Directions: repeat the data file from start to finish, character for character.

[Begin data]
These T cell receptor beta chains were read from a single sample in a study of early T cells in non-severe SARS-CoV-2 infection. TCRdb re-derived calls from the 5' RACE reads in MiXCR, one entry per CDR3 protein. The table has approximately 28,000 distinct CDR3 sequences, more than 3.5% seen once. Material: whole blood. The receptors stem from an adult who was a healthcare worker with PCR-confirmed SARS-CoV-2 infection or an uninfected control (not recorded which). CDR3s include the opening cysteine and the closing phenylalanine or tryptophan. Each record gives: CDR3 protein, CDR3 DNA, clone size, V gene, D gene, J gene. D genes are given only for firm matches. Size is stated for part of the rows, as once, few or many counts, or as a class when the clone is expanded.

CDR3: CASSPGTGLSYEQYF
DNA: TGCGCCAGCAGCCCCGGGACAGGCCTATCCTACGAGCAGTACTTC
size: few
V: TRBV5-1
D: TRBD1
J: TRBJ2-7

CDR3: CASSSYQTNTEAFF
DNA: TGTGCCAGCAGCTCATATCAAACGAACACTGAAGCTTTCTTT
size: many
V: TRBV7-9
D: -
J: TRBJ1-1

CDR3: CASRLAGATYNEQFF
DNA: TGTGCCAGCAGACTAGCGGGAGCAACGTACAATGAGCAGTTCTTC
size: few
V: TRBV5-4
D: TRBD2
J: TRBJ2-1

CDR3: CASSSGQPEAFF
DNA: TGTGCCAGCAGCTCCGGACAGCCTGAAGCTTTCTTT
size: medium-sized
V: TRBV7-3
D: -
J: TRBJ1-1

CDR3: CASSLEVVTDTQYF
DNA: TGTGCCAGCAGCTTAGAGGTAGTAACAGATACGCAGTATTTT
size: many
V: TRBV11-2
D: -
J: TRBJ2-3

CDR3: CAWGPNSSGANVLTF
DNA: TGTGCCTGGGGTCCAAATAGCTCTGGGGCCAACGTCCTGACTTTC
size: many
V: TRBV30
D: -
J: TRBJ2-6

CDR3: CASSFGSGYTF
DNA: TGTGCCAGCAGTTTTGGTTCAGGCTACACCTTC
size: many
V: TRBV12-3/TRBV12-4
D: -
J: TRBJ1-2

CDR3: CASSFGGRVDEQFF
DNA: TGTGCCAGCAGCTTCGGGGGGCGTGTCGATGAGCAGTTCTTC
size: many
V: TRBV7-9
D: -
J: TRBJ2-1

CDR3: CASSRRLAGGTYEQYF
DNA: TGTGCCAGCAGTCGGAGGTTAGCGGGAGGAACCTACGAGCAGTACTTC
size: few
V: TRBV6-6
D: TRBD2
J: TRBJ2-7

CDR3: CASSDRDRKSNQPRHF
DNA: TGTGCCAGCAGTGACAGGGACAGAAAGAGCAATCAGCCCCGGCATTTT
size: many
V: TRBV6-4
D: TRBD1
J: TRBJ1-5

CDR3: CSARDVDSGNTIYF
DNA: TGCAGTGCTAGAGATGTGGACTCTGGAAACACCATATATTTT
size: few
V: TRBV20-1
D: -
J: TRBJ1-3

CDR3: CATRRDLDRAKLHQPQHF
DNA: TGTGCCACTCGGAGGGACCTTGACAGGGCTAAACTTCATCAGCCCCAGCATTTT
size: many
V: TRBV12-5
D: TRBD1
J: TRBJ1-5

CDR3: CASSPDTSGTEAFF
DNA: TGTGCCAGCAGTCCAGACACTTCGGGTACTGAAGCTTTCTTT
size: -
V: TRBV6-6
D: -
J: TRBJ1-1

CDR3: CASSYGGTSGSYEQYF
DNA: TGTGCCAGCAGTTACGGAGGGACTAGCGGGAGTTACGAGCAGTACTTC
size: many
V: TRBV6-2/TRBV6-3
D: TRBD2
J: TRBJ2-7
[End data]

These T cell receptor beta chains were read from a single sample in a study of early T cells in non-severe SARS-CoV-2 infection. TCRdb re-derived calls from the 5' RACE reads in MiXCR, one entry per CDR3 protein. The table has approximately 28,000 distinct CDR3 sequences, more than 3.5% seen once. Material: whole blood. The receptors stem from an adult who was a healthcare worker with PCR-confirmed SARS-CoV-2 infection or an uninfected control (not recorded which). CDR3s include the opening cysteine and the closing phenylalanine or tryptophan. Each record gives: CDR3 protein, CDR3 DNA, clone size, V gene, D gene, J gene. D genes are given only for firm matches. Size is stated for part of the rows, as once, few or many counts, or as a class when the clone is expanded.

CDR3: CASSPGTGLSYEQYF
DNA: TGCGCCAGCAGCCCCGGGACAGGCCTATCCTACGAGCAGTACTTC
size: few
V: TRBV5-1
D: TRBD1
J: TRBJ2-7

CDR3: CASSSYQTNTEAFF
DNA: TGTGCCAGCAGCTCATATCAAACGAACACTGAAGCTTTCTTT
size: many
V: TRBV7-9
D: -
J: TRBJ1-1

CDR3: CASRLAGATYNEQFF
DNA: TGTGCCAGCAGACTAGCGGGAGCAACGTACAATGAGCAGTTCTTC
size: few
V: TRBV5-4
D: TRBD2
J: TRBJ2-1

CDR3: CASSSGQPEAFF
DNA: TGTGCCAGCAGCTCCGGACAGCCTGAAGCTTTCTTT
size: medium-sized
V: TRBV7-3
D: -
J: TRBJ1-1

CDR3: CASSLEVVTDTQYF
DNA: TGTGCCAGCAGCTTAGAGGTAGTAACAGATACGCAGTATTTT
size: many
V: TRBV11-2
D: -
J: TRBJ2-3

CDR3: CAWGPNSSGANVLTF
DNA: TGTGCCTGGGGTCCAAATAGCTCTGGGGCCAACGTCCTGACTTTC
size: many
V: TRBV30
D: -
J: TRBJ2-6

CDR3: CASSFGSGYTF
DNA: TGTGCCAGCAGTTTTGGTTCAGGCTACACCTTC
size: many
V: TRBV12-3/TRBV12-4
D: -
J: TRBJ1-2

CDR3: CASSFGGRVDEQFF
DNA: TGTGCCAGCAGCTTCGGGGGGCGTGTCGATGAGCAGTTCTTC
size: many
V: TRBV7-9
D: -
J: TRBJ2-1

CDR3: CASSRRLAGGTYEQYF
DNA: TGTGCCAGCAGTCGGAGGTTAGCGGGAGGAACCTACGAGCAGTACTTC
size: few
V: TRBV6-6
D: TRBD2
J: TRBJ2-7

CDR3: CASSDRDRKSNQPRHF
DNA: TGTGCCAGCAGTGACAGGGACAGAAAGAGCAATCAGCCCCGGCATTTT
size: many
V: TRBV6-4
D: TRBD1
J: TRBJ1-5

CDR3: CSARDVDSGNTIYF
DNA: TGCAGTGCTAGAGATGTGGACTCTGGAAACACCATATATTTT
size: few
V: TRBV20-1
D: -
J: TRBJ1-3

CDR3: CATRRDLDRAKLHQPQHF
DNA: TGTGCCACTCGGAGGGACCTTGACAGGGCTAAACTTCATCAGCCCCAGCATTTT
size: many
V: TRBV12-5
D: TRBD1
J: TRBJ1-5

CDR3: CASSPDTSGTEAFF
DNA: TGTGCCAGCAGTCCAGACACTTCGGGTACTGAAGCTTTCTTT
size: -
V: TRBV6-6
D: -
J: TRBJ1-1

CDR3: CASSYGGTSGSYEQYF
DNA: TGTGCCAGCAGTTACGGAGGGACTAGCGGGAGTTACGAGCAGTACTTC
size: many
V: TRBV6-2/TRBV6-3
D: TRBD2
J: TRBJ2-7